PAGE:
Sunday, March 4, 2012
My Cat From...
Image courtesty of animalphotos.net
Most cats surrendered to animal shelters arrive for the same reason...bad behavior. Perhaps they won't use the litter box, tatter furniture, or even scratch and bite their people. Not the kind of scenes that evoke warm and fuzzy feelings. And sadly, at most shelters, Kitty Convicts reside in abundance.
Finally, someone has come along to help undo the damage. Jackson Galaxy, a tattooed mountain of a man, looks more like a motorcycle gang member than a cat whisperer. Yet he works the same magic on felines that Cesar Millan does with troubled canines. Galaxy appears on the Animal Planet show, "My Cat From Hell." I've watched a number of episodes now, and seen hissing and snarling wild things become contented lap cats. What are his feline training secrets? Whip and chair? Haz-mat suit and tranquilizers?
No. It's really quite simple. With a strong knowledge of cat behavior, Galaxy teaches people.
Here are a few of his tactics:
1. Cats feel more powerful and less stressed when they can travel up to observe their world from a perch high above. Give them a way to climb to the top and back down again in a natural flow.
"Ahhh, I am now ruler of my world!"
2. Cats are natural hunters. Get play toys that give them the chance to do what they're meant to do, and use them. A tired kitty is a happy kitty.
3. Provide plenty of litter boxes kept scrupulously scooped. If kitty has an accident, make sure the area is thoroughly cleaned and deodorized. No covered litterboxes, please. In addition, if you've set the environment up well (see number 1), kitty won't feel the need to mark his territory.
4. Cats must scratch something. Provide plenty of attractive scratching posts, both vertical and horizontal. Focus on putting them beside areas kitty has proven he/she likes to scratch. A little catnip incentive doesn't hurt, either. Voila! It's kitty happy hour!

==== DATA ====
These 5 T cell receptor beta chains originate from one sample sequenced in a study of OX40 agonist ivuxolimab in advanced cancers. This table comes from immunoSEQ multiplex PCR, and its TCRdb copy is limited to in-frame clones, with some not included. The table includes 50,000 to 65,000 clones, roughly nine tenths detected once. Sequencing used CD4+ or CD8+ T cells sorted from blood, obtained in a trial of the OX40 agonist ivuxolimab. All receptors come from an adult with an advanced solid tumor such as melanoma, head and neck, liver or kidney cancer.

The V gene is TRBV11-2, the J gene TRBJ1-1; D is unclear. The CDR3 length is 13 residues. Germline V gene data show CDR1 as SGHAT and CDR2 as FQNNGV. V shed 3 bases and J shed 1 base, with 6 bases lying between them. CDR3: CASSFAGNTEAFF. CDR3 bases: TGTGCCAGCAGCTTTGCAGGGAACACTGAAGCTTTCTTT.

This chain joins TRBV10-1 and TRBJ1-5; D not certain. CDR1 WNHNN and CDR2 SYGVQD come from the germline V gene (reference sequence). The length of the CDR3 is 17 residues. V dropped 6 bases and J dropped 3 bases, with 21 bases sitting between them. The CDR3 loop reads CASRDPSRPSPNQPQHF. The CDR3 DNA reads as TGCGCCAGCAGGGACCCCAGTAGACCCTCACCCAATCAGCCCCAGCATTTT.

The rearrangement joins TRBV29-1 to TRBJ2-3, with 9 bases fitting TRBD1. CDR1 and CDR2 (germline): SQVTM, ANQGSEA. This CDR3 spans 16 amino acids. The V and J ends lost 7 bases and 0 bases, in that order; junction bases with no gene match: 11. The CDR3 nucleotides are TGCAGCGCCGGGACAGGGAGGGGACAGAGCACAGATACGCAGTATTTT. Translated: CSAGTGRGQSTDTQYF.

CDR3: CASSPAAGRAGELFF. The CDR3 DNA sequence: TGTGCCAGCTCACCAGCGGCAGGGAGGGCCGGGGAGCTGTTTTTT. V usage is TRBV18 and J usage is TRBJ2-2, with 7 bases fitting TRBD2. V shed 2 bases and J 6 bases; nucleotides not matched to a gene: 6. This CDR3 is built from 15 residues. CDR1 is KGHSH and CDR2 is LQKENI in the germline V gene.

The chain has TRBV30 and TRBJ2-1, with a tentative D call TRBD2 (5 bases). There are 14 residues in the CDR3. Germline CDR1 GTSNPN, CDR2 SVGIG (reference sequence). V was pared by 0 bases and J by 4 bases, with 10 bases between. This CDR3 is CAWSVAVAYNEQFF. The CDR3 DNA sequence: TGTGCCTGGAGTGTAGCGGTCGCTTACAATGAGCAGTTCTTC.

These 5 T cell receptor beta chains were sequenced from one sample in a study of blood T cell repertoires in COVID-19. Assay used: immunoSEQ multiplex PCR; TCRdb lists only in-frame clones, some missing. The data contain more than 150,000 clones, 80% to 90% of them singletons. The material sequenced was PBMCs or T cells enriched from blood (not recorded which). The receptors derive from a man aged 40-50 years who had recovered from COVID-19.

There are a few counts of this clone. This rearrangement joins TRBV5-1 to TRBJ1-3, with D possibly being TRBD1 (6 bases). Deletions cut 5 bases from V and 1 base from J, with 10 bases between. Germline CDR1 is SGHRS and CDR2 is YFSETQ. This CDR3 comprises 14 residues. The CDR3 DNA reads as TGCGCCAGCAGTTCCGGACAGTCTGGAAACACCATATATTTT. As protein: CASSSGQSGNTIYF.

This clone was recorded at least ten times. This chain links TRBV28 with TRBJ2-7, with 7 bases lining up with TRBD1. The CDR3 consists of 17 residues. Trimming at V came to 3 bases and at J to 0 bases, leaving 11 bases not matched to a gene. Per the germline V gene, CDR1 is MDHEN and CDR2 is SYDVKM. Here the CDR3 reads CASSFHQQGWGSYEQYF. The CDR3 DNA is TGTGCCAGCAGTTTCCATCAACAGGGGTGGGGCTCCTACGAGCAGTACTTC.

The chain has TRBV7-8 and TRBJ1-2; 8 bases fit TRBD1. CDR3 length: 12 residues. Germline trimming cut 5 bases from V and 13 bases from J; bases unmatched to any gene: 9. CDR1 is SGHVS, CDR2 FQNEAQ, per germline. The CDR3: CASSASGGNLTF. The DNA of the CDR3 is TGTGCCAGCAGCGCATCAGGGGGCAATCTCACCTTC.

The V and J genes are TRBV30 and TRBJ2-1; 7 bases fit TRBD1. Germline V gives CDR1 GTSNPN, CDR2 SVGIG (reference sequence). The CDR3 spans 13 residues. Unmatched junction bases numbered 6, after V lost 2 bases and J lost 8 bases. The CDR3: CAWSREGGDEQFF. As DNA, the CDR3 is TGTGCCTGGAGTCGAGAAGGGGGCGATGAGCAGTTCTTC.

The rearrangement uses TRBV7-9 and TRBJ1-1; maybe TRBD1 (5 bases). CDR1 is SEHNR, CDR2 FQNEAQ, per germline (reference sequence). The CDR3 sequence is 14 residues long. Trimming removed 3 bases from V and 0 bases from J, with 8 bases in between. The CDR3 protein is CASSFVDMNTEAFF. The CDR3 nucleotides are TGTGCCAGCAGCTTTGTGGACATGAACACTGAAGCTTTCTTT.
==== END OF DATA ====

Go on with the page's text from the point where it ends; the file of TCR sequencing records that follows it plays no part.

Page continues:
5. Be sure your cat is spayed/neutered. Raging hormones create as many behavior problems in cats as they do in teenagers.
These are only a few of Galaxy's suggestions. Every time I see the show I learn something new, as he assigns his prescription "homework", then returns to check on progress. It's fascinating to watch.
I hope anyone who is experiencing troubles with their feline will tune in and see what they can do to improve the pet/guardian bond. Don't worry. Even if your cat is angelic, you'll still unearth a nugget or two of wisdom.
We bring animals into our homes and usually expect them to behave like people. Much as we may think otherwise, critters aren't human beings. They have a different genetic makeup and different instincts. Yet it only requires a few adaptations for everyone to have a happy and fulfilling co-existence.
And that, my friends, is the key to having fewer animals languish in shelters or euthanized as unadoptable.